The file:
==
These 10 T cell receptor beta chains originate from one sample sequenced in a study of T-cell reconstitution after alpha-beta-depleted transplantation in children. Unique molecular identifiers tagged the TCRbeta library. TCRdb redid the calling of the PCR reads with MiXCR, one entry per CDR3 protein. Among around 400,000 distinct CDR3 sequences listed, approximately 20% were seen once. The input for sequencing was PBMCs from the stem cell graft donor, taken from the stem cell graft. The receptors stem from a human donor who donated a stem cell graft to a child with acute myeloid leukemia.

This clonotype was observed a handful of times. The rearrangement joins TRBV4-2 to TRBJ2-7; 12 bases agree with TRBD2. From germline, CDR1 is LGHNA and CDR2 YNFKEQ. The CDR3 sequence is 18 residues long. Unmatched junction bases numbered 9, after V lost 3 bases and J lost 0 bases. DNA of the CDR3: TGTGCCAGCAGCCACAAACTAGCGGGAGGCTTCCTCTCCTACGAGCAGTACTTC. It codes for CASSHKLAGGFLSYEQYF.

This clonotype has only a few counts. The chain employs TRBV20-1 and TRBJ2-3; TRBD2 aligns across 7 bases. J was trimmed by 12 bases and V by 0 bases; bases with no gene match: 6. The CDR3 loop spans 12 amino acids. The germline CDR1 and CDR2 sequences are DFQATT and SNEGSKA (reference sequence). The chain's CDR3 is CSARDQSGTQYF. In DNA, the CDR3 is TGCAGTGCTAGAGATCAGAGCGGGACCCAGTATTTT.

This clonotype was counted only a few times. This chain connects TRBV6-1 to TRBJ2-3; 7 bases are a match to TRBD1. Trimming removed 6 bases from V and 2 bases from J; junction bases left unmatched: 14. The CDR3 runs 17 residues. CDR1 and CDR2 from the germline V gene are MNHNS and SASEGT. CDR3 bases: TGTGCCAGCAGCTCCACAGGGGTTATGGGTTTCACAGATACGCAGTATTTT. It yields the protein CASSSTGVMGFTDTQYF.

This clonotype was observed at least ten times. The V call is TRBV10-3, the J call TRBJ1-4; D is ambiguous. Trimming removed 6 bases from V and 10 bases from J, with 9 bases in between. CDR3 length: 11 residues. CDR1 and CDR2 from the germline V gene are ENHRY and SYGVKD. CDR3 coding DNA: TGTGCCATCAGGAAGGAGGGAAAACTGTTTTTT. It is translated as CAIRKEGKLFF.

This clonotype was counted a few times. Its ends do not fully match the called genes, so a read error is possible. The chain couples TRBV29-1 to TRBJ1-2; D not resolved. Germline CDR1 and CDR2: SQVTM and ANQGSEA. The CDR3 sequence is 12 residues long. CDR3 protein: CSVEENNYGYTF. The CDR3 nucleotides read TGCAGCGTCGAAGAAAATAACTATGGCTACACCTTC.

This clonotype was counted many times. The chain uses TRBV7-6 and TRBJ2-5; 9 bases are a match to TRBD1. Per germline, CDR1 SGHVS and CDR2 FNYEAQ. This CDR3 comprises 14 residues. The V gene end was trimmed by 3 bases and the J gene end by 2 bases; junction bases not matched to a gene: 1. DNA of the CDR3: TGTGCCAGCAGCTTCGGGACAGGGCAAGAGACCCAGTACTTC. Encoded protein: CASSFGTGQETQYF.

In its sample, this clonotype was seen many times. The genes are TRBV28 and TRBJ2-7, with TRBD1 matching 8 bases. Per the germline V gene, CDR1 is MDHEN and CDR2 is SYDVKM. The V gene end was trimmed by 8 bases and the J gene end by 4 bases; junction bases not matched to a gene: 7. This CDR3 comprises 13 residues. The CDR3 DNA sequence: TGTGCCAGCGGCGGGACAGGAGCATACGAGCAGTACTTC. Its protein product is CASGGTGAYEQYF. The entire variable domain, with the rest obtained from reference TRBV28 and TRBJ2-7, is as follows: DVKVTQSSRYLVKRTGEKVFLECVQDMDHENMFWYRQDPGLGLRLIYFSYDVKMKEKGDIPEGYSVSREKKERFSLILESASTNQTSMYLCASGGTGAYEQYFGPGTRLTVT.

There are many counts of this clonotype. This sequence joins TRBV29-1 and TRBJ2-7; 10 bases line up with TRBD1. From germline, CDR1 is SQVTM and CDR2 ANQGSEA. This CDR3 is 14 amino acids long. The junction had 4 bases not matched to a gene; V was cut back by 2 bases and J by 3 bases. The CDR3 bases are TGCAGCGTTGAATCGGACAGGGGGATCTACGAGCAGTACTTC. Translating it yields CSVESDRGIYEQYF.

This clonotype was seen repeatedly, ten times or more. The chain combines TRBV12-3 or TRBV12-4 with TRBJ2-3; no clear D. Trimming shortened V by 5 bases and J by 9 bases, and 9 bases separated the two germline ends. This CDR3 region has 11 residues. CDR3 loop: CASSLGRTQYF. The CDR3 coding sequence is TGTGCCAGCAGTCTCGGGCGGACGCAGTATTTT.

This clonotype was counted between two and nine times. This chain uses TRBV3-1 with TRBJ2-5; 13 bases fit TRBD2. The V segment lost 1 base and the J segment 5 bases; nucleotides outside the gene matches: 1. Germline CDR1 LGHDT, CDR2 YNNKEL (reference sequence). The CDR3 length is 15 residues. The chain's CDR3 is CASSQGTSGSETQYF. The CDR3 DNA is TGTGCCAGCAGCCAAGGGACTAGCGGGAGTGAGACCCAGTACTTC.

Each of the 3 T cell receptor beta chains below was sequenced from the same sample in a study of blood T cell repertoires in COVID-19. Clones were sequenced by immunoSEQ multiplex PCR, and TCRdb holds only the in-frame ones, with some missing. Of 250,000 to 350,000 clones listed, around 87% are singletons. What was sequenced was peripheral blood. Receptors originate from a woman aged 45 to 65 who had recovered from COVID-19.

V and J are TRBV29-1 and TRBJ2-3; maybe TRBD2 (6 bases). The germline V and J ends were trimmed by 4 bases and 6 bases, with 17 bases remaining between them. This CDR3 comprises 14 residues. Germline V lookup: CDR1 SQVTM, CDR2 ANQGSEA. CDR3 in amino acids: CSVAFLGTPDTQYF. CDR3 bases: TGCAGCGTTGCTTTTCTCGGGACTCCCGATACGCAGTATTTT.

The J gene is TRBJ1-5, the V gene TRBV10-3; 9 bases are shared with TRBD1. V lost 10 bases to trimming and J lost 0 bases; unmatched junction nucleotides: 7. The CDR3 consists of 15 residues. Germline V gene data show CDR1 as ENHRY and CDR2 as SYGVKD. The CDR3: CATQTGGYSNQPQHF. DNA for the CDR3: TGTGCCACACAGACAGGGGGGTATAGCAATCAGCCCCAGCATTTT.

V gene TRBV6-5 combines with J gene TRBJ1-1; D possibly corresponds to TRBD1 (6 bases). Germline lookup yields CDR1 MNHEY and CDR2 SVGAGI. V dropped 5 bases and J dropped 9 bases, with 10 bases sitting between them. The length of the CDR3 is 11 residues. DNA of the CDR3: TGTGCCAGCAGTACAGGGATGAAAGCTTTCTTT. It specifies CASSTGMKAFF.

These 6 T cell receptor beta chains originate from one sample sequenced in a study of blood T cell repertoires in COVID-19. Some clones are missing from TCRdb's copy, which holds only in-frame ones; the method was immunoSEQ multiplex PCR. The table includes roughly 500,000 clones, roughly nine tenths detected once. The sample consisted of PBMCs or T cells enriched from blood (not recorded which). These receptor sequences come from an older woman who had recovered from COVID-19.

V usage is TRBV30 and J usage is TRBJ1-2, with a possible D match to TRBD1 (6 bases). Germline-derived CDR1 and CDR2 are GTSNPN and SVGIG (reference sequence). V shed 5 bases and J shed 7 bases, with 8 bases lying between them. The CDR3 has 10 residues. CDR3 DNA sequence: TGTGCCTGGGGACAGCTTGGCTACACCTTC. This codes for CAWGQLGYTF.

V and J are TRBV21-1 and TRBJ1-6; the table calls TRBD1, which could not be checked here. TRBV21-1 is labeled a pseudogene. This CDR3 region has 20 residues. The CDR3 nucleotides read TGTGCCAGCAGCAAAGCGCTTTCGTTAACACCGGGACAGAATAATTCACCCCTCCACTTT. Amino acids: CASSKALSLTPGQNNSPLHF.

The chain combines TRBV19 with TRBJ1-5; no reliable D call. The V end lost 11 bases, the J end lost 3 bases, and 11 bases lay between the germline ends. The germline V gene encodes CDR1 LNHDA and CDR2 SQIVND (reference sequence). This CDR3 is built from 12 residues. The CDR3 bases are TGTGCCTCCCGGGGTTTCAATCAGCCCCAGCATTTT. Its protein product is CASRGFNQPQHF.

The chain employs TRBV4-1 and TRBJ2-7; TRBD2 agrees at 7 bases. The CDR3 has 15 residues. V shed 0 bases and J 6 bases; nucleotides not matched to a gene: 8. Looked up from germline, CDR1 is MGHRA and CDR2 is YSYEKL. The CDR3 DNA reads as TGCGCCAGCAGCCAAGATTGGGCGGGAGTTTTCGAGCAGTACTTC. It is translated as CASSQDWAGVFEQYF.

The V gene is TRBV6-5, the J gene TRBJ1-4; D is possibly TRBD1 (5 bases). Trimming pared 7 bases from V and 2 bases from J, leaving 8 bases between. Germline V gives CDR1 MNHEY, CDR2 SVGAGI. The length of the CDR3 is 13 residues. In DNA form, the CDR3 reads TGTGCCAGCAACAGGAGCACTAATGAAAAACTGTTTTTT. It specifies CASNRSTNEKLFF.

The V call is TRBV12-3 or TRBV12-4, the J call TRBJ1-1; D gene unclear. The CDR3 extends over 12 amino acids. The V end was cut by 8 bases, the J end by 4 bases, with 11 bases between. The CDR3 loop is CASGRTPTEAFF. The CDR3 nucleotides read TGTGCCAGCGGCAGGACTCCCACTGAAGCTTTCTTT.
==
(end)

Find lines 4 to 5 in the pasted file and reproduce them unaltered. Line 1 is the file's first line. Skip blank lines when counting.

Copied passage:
This clonotype was counted only a few times. This chain connects TRBV6-1 to TRBJ2-3; 7 bases are a match to TRBD1. Trimming removed 6 bases from V and 2 bases from J; junction bases left unmatched: 14. The CDR3 runs 17 residues. CDR1 and CDR2 from the germline V gene are MNHNS and SASEGT. CDR3 bases: TGTGCCAGCAGCTCCACAGGGGTTATGGGTTTCACAGATACGCAGTATTTT. It yields the protein CASSSTGVMGFTDTQYF.

This clonotype was observed at least ten times. The V call is TRBV10-3, the J call TRBJ1-4; D is ambiguous. Trimming removed 6 bases from V and 10 bases from J, with 9 bases in between. CDR3 length: 11 residues. CDR1 and CDR2 from the germline V gene are ENHRY and SYGVKD. CDR3 coding DNA: TGTGCCATCAGGAAGGAGGGAAAACTGTTTTTT. It is translated as CAIRKEGKLFF.